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May 2008

VTBIRD@LIST.UVM.EDU

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Subject:
From:
Gregory Askew <[log in to unmask]>
Reply To:
Vermont Birds <[log in to unmask]>
Date:
Fri, 9 May 2008 12:01:51 -0400
Content-Type:
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What if King Jay was simply exacting tribute from his minion, woodpecker,
with the promise not to eat her eggs this season?
On a serious note, I wonder if there's evidence of interspecific
relationships of domination and submission, especially given the
intelligence and well-documented sociality of the corvids.
Greg
Vergennes


On 5/9/08, Jane Stein <[log in to unmask]> wrote:
>
> I've not seen any newly fledged birds yet, including Bluejays, and they're
> pretty hard to miss, especially the food begging noise!
>
> In the case of my two confused birds, misplaced courtship seems to me more
> likely what was going on with the Bluejay, and one can't blame the Bluejay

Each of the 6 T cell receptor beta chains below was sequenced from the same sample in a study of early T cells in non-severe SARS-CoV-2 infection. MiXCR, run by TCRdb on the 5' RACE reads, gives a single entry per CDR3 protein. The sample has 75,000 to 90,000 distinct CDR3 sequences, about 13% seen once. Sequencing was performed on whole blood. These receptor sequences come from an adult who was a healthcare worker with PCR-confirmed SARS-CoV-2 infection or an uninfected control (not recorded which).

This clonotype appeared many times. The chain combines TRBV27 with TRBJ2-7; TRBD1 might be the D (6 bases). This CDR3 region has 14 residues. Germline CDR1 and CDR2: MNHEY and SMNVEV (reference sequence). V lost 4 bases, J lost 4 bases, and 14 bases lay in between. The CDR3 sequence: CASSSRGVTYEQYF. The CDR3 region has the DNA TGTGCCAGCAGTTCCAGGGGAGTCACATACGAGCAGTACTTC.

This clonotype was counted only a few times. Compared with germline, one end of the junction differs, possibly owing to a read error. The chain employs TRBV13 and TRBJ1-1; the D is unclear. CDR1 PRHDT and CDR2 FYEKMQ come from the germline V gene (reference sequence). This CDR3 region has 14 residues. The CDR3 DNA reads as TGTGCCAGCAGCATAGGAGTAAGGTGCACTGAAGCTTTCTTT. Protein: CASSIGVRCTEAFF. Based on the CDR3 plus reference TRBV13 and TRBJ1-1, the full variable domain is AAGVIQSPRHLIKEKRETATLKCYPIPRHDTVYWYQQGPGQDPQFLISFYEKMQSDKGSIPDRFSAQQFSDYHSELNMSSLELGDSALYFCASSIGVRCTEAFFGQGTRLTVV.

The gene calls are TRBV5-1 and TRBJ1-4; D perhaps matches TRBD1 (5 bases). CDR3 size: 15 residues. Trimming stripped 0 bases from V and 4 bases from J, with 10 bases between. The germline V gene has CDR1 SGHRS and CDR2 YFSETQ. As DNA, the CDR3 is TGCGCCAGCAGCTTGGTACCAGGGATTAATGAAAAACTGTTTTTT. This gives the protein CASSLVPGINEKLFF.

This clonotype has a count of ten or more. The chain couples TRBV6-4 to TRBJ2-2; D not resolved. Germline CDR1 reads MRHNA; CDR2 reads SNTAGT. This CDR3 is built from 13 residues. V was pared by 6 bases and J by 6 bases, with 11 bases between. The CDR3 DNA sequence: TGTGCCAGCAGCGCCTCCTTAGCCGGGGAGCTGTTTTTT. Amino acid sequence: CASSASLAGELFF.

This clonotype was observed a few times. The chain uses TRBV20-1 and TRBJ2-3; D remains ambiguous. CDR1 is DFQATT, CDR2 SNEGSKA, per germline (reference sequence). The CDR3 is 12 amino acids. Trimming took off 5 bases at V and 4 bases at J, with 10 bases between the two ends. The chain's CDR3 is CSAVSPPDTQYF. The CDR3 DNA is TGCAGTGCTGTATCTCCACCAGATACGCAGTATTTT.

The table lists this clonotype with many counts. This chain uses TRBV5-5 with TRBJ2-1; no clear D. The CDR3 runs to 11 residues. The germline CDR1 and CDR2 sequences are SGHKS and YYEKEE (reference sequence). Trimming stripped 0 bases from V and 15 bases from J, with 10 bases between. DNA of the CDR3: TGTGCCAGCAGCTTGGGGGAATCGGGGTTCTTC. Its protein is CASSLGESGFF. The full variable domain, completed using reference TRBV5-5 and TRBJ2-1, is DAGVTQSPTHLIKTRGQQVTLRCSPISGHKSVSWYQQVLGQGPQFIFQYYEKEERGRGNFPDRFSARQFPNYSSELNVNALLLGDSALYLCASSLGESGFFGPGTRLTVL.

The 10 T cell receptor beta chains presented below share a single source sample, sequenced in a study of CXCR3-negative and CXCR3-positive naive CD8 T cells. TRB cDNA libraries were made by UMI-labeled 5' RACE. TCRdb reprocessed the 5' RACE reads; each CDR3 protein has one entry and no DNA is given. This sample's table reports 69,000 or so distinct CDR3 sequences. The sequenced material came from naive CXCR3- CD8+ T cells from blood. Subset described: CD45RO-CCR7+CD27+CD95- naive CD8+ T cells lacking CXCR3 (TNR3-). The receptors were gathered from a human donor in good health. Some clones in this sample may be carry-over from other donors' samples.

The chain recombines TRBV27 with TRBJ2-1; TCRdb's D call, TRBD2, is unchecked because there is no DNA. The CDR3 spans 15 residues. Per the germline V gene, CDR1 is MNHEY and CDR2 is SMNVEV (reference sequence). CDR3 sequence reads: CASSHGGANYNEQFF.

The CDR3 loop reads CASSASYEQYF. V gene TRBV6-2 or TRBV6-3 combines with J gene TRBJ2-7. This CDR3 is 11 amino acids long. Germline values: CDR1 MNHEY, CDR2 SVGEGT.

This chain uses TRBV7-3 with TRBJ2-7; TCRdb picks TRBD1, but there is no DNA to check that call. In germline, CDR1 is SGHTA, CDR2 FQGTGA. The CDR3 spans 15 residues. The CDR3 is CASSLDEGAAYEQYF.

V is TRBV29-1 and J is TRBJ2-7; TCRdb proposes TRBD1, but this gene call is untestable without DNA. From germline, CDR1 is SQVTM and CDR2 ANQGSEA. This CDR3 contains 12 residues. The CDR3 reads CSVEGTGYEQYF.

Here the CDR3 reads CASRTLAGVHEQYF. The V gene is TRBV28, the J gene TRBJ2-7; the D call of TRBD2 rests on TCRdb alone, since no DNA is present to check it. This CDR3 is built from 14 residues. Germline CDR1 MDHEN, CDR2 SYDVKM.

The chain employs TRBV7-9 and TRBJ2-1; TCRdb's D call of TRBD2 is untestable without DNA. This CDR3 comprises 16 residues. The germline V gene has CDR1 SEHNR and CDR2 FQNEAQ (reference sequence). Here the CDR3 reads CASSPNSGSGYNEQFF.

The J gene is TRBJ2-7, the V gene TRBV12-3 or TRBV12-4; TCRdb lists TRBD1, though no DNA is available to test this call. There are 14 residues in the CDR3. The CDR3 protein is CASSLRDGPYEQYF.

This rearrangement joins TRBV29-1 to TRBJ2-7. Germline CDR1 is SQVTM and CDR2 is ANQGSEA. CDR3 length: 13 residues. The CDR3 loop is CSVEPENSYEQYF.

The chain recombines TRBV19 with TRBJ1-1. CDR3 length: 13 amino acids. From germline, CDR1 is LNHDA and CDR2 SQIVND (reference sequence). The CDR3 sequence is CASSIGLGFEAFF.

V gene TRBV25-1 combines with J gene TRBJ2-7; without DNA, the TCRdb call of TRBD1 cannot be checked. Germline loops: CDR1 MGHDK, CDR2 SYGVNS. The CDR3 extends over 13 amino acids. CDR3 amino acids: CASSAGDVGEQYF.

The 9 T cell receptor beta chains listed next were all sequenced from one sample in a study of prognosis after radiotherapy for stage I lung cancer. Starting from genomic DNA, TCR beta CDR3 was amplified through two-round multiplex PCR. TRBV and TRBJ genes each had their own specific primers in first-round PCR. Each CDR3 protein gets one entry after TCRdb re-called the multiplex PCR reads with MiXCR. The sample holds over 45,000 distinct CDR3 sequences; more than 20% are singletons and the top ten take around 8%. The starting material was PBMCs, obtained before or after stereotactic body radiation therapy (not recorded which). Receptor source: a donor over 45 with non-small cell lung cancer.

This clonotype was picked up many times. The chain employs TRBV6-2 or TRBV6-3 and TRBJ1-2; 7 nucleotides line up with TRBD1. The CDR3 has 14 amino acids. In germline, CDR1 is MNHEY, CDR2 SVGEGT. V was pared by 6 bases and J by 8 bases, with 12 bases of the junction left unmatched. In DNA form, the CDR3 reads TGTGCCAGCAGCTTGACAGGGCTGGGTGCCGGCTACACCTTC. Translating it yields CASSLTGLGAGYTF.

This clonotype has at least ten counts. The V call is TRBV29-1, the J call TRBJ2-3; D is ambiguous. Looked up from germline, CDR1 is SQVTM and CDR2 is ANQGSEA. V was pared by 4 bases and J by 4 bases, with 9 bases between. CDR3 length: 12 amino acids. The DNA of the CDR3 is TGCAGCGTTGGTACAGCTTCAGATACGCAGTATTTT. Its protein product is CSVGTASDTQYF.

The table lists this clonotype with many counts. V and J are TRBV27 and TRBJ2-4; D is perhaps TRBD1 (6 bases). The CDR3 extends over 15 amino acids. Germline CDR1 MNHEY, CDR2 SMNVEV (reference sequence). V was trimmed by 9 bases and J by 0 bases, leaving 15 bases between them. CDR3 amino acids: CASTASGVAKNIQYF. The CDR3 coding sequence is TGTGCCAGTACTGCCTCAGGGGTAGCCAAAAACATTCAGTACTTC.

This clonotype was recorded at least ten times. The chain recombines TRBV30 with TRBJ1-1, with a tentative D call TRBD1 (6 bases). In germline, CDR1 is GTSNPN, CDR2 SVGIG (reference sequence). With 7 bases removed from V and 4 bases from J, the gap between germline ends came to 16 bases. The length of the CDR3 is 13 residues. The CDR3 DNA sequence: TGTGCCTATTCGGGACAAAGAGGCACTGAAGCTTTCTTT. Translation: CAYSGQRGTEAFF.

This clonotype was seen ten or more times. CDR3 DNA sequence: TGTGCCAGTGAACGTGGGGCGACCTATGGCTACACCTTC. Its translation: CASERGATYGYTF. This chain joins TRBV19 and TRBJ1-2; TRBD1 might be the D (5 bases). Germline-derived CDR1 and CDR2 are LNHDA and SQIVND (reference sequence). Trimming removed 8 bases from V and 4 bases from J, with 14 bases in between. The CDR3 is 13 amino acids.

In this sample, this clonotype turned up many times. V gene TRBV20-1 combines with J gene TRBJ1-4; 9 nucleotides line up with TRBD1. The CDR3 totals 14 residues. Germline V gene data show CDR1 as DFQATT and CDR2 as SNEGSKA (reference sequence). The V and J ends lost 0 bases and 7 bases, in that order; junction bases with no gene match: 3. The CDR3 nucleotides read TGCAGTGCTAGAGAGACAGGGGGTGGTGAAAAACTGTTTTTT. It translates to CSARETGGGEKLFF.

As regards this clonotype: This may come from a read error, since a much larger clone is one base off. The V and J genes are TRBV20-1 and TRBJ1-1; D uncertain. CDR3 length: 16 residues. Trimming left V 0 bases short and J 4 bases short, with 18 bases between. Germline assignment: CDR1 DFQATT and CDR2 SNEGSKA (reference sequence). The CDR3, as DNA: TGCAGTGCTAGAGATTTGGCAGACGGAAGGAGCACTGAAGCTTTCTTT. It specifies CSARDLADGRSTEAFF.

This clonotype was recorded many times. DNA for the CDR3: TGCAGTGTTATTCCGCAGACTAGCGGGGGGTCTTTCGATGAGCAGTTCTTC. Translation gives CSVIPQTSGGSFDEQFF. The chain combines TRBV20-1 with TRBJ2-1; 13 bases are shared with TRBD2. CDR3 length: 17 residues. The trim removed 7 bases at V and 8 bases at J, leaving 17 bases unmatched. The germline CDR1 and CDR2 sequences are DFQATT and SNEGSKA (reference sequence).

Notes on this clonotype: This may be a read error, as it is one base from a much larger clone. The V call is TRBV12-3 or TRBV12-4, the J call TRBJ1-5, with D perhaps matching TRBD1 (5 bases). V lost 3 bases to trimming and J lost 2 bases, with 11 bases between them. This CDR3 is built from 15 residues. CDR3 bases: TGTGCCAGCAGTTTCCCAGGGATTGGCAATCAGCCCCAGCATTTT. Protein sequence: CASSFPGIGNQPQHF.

> for not recognizing that the woodpecker it was displaying to was a female,
> nor the woodpecker for mistaking courtship begging for fledgling begging, I
> guess.
>
> Still, very peculiar.
>
> Jane
> Shoreham
>
>
>
> June Schulte wrote:
>
>> Has anyone seen newly fledged birds yet?
>>
>> I sent Jane's question about the Bluejay being fed suet by a Downy
>> Woodpecker to
>> my son who is a wildlife biologist, and below is his take on it.   ~ June
>> in Jericho
>>
>>
>>
>> My guess is that this is a recently fledged blue jay and the downy
>> woodpecker has young back in the nest. The blue jay is begging to anything
>> it sees that has food and the downy woodpecker's feeding response is
>> triggered by the behavior since it is geared up to feed babies at the
>> moment. Birds are usually triggered to feed their young by the begging sound
>> and the sight of the bright yellow/orange/red lining of the mouth of young
>> birds. I guess this is just one overstimulated woodpecker. Pretty funny.
>>  The only other option is that female blue jays will display like that to
>> males as part of the courtship display, but I doubt one would do that to a
>> woodpecker!
>>
>>
>>

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